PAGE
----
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Come Browse with Me
Meet the businesses changing customer support
Even the best customer service efforts in the web age often devolve into little more than confusing instructions relayed via email and endless misunderstandings on the phone. The solution? Co-browsing. (Or part of the answer anyway.)
Co-browsing is a fancy term for secure, browser-only screensharing for customer service and tech support applications.
As a result of its success, companies working on the tech have become hot targets for acquisitions as of late. We figured it was worth a rundown of some of the biggest players in co-browsing.
Amazon’s never been shy about technological innovation, and the Mayday button, their live video help for Kindle Fire owners, is perfect evidence. Developed entirely in-house and released to much fanfare, this free service makes you feel like a customer service rep is standing right next to you (for better or for worse). We suspect the release of Mayday may have inspired the acquisition wave.
Dorm Room Developers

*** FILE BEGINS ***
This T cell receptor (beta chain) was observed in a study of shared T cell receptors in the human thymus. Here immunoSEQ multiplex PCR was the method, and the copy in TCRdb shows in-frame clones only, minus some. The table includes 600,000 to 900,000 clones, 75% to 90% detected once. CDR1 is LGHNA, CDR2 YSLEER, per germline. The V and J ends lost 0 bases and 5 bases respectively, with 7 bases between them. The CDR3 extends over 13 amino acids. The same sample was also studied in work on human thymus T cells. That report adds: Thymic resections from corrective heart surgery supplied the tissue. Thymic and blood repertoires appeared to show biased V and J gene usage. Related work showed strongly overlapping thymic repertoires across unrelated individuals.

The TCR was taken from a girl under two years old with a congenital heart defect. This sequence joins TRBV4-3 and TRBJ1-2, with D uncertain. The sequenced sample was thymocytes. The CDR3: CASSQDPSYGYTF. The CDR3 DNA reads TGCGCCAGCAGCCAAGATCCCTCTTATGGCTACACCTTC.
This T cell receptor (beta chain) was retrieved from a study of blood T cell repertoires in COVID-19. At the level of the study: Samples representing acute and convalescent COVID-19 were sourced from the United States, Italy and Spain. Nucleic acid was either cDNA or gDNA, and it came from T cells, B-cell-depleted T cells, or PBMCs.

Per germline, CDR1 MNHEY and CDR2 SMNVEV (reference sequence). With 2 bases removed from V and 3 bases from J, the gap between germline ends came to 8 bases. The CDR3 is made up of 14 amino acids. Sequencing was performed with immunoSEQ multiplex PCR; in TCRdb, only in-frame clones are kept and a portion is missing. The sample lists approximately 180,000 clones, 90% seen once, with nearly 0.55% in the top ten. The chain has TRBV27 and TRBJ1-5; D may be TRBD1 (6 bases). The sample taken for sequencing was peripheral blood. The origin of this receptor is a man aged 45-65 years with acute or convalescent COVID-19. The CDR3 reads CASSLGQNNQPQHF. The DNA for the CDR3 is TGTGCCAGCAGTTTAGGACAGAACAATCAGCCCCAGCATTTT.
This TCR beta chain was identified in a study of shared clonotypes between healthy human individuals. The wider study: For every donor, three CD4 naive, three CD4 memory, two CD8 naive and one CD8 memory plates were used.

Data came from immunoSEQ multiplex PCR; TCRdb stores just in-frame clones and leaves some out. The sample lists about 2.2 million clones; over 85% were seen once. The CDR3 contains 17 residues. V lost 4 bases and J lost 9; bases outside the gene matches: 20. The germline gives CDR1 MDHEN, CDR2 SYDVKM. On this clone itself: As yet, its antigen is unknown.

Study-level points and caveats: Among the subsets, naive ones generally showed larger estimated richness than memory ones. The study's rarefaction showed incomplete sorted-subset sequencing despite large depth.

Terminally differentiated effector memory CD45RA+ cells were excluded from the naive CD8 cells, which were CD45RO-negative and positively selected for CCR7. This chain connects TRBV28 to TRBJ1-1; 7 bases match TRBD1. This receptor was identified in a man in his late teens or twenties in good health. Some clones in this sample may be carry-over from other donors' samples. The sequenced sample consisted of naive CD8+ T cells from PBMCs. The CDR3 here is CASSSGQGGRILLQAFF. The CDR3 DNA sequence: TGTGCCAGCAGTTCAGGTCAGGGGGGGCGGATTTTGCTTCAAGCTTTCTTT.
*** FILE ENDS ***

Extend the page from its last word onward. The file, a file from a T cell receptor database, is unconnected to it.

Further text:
A veritable portfolio of visual sharing technologies, LiveLOOK’s Co-Browse and Presenter product – which launch co-browsing and screensharing, respectively – made it an attractive buy for Oracle in June this year, helping the software giant to stay competitive in cloud-based software.
In Real Time
Germany-based Synchronite’s data-focused team built out unique features that include off-site co-browsing. Innovative chat platform LivePerson acquired Synchronite in June in a deal that flew under the radar but made for a significant addition to their customer-facing software portfolio.
We have no idea why all of these deals took place in June – perhaps it’s a good month to buy co-browsing startups?
Now go forth (and share the screen).
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